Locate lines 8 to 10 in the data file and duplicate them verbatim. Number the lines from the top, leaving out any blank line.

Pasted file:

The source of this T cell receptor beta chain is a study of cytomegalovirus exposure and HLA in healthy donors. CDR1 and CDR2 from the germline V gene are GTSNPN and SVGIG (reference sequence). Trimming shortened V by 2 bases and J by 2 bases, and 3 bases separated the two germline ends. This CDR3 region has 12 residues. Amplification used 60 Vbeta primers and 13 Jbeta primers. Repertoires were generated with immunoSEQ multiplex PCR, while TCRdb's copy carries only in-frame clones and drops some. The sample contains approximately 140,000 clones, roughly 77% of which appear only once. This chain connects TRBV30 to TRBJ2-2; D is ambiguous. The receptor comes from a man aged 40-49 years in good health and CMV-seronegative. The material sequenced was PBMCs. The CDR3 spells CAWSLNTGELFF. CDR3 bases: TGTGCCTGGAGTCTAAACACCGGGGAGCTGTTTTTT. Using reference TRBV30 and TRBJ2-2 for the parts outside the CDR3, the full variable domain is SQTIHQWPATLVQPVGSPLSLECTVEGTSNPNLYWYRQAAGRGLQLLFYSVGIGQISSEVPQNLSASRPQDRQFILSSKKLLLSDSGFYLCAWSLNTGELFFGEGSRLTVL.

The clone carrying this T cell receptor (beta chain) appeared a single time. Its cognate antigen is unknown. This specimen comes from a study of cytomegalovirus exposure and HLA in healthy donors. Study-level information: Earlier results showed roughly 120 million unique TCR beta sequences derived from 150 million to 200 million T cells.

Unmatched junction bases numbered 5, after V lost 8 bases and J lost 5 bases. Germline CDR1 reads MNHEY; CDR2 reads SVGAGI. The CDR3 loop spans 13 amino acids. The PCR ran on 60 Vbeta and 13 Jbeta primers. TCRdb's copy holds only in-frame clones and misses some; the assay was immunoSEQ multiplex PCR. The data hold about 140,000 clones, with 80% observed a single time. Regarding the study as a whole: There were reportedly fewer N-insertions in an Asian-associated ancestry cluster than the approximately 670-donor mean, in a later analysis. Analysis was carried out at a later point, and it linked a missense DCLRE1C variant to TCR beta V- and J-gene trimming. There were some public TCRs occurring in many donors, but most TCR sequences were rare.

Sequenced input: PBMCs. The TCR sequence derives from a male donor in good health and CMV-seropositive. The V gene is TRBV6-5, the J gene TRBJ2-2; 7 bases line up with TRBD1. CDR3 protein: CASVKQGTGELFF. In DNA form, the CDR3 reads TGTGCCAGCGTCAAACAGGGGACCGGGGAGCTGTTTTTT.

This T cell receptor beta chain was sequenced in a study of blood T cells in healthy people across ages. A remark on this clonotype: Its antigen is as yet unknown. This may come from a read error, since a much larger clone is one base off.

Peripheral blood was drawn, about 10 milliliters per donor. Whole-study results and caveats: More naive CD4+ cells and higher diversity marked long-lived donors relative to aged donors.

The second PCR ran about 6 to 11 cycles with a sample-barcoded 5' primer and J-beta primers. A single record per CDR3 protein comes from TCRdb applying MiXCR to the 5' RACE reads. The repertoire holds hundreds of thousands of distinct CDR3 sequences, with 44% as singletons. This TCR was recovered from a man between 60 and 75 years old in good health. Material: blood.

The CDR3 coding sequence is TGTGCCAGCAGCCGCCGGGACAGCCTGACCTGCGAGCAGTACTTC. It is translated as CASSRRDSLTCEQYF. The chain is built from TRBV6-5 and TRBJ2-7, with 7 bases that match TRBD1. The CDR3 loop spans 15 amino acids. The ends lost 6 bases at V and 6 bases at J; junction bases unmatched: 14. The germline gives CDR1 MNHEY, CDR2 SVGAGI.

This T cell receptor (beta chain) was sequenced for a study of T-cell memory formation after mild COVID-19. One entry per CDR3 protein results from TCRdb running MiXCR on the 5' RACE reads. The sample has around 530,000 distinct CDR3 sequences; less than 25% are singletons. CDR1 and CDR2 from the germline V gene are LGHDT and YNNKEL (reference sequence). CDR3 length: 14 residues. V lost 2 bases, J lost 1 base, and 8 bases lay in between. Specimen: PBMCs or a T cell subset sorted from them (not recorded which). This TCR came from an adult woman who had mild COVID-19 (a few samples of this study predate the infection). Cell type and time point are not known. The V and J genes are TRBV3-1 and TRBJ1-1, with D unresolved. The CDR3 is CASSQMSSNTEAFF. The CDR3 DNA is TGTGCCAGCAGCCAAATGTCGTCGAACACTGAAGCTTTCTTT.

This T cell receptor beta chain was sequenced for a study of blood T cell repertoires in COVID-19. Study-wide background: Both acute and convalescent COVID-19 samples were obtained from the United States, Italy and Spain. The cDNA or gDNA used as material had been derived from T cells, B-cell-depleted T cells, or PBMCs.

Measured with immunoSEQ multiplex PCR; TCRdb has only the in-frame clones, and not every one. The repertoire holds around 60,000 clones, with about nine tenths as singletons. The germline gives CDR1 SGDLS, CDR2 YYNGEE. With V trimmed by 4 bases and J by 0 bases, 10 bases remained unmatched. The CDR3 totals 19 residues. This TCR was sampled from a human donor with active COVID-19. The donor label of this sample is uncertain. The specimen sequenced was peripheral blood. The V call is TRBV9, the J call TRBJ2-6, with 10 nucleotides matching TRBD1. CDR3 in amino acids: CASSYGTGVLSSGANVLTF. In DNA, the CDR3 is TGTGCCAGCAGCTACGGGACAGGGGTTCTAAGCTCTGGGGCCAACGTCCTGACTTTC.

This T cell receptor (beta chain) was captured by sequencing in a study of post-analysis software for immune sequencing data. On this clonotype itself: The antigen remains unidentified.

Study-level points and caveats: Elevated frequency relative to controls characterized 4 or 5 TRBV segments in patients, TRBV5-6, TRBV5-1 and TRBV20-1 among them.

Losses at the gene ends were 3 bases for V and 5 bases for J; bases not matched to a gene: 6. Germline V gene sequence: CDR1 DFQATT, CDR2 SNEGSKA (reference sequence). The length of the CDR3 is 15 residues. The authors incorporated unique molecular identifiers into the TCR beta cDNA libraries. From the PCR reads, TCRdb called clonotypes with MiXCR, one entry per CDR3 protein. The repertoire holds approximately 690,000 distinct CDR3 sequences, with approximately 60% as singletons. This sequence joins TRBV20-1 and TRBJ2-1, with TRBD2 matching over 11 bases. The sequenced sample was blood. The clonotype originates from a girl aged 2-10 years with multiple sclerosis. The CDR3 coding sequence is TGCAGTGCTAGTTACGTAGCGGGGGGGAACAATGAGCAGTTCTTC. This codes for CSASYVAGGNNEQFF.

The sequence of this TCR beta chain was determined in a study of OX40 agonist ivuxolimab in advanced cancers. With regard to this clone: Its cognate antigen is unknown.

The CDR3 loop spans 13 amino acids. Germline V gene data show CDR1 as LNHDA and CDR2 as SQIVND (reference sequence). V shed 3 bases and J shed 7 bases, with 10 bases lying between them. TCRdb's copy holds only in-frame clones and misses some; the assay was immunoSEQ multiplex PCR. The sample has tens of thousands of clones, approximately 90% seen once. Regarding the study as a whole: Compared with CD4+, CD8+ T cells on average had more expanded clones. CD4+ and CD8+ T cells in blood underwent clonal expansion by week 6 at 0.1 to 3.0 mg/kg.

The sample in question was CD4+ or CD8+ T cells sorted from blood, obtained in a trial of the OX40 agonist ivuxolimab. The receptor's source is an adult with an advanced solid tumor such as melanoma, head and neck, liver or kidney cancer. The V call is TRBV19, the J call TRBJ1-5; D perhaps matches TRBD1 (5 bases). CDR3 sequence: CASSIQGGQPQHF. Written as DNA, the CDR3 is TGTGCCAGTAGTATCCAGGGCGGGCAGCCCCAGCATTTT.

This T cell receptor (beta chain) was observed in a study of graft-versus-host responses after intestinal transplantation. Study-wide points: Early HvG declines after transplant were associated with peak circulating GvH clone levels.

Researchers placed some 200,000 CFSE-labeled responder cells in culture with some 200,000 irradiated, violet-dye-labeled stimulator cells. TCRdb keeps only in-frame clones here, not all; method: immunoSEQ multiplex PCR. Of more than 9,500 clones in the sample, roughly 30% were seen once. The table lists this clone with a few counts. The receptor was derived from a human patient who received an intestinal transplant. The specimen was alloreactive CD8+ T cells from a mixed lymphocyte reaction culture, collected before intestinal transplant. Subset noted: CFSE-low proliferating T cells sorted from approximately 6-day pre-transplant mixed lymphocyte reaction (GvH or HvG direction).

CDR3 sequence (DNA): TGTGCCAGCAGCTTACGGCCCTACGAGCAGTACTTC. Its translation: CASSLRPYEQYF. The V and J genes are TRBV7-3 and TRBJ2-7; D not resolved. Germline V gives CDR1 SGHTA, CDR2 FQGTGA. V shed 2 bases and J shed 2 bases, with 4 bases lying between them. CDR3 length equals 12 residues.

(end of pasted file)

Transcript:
The CDR3 coding sequence is TGTGCCAGCAGCCGCCGGGACAGCCTGACCTGCGAGCAGTACTTC. It is translated as CASSRRDSLTCEQYF. The chain is built from TRBV6-5 and TRBJ2-7, with 7 bases that match TRBD1. The CDR3 loop spans 15 amino acids. The ends lost 6 bases at V and 6 bases at J; junction bases unmatched: 14. The germline gives CDR1 MNHEY, CDR2 SVGAGI.

This T cell receptor (beta chain) was sequenced for a study of T-cell memory formation after mild COVID-19. One entry per CDR3 protein results from TCRdb running MiXCR on the 5' RACE reads. The sample has around 530,000 distinct CDR3 sequences; less than 25% are singletons. CDR1 and CDR2 from the germline V gene are LGHDT and YNNKEL (reference sequence). CDR3 length: 14 residues. V lost 2 bases, J lost 1 base, and 8 bases lay in between. Specimen: PBMCs or a T cell subset sorted from them (not recorded which). This TCR came from an adult woman who had mild COVID-19 (a few samples of this study predate the infection). Cell type and time point are not known. The V and J genes are TRBV3-1 and TRBJ1-1, with D unresolved. The CDR3 is CASSQMSSNTEAFF. The CDR3 DNA is TGTGCCAGCAGCCAAATGTCGTCGAACACTGAAGCTTTCTTT.

This T cell receptor beta chain was sequenced for a study of blood T cell repertoires in COVID-19. Study-wide background: Both acute and convalescent COVID-19 samples were obtained from the United States, Italy and Spain. The cDNA or gDNA used as material had been derived from T cells, B-cell-depleted T cells, or PBMCs.